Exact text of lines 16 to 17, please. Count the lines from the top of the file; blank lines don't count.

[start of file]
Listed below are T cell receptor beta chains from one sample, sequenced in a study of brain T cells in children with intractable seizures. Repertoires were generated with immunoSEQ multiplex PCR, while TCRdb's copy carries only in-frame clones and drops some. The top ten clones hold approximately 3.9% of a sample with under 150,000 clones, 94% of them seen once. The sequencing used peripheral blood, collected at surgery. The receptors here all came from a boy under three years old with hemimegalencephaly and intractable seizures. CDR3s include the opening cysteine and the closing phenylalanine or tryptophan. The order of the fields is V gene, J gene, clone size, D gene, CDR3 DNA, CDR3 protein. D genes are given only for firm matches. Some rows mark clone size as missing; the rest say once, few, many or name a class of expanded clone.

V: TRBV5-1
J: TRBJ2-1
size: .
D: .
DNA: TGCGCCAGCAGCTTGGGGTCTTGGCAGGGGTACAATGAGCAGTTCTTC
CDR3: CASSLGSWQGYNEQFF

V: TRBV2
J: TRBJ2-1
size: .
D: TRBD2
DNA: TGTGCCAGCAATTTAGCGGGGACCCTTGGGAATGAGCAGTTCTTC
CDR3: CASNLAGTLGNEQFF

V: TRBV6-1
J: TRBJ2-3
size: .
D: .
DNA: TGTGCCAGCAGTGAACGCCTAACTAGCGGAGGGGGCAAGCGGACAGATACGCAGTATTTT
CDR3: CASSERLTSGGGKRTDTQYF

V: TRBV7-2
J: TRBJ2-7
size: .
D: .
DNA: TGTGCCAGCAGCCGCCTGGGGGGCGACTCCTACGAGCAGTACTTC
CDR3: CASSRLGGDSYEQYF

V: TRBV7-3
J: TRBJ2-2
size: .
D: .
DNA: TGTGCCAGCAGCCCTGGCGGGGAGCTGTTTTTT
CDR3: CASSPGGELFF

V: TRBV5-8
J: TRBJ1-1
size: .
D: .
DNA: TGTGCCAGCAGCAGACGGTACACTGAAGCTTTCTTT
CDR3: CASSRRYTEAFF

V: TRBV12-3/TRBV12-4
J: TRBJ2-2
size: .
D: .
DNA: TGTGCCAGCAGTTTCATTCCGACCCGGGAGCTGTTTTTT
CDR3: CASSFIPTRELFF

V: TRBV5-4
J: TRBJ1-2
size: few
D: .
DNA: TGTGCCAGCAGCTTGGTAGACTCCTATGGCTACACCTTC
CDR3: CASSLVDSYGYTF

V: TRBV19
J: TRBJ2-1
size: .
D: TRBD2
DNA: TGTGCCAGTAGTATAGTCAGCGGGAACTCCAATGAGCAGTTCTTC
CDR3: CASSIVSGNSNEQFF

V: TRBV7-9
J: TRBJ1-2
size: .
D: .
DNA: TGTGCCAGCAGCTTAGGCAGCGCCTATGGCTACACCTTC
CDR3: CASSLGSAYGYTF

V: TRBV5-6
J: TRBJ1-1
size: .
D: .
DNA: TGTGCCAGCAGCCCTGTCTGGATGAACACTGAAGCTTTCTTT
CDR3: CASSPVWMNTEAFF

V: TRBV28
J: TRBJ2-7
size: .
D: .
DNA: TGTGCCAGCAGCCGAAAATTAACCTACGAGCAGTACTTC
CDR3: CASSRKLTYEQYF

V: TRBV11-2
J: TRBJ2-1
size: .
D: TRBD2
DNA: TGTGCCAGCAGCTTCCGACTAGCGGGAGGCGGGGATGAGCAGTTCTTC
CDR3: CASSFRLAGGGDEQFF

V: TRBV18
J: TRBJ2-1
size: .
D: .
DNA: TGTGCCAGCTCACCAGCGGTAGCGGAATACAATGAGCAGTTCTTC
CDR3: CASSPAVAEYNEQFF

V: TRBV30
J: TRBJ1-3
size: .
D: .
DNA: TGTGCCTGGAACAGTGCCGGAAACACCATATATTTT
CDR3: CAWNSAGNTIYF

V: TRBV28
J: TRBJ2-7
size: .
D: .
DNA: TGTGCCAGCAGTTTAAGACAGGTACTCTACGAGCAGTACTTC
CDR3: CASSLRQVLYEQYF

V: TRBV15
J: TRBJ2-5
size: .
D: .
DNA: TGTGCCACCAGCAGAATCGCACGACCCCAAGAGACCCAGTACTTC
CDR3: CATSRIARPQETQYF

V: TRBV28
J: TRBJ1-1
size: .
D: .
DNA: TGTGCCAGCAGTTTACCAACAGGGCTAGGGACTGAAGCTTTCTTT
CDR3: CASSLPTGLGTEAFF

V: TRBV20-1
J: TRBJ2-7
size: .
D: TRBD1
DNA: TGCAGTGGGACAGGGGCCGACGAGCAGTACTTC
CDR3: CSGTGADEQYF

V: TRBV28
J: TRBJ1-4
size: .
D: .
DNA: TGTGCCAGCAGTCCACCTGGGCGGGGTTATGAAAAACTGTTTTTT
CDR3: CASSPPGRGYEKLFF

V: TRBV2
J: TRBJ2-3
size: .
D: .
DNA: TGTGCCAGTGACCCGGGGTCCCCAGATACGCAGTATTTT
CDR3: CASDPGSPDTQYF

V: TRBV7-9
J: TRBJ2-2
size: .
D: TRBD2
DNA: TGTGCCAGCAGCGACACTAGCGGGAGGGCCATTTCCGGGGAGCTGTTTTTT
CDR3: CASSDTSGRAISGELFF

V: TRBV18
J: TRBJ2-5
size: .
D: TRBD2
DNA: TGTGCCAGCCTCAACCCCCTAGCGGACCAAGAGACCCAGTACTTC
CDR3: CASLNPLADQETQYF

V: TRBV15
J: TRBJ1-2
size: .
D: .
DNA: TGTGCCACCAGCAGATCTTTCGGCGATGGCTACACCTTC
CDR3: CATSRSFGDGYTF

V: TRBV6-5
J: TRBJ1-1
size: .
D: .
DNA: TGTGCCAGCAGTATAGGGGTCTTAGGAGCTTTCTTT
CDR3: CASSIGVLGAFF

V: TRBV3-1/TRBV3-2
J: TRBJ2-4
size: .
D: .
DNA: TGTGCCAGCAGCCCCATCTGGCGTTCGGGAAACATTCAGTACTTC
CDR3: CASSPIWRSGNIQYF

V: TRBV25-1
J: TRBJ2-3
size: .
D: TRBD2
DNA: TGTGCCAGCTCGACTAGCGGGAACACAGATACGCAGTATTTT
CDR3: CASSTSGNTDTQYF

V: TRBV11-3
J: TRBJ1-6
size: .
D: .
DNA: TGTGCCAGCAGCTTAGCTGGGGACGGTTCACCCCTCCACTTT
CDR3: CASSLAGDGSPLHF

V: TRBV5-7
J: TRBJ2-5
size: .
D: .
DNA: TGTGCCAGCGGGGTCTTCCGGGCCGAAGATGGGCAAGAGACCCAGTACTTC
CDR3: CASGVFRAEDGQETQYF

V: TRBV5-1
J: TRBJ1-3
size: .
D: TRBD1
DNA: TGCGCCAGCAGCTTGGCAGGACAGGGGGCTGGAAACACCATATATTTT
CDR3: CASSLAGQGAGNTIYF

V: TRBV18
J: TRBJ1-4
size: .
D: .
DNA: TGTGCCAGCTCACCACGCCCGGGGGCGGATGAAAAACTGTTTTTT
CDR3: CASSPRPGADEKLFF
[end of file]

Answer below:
size: .
D: .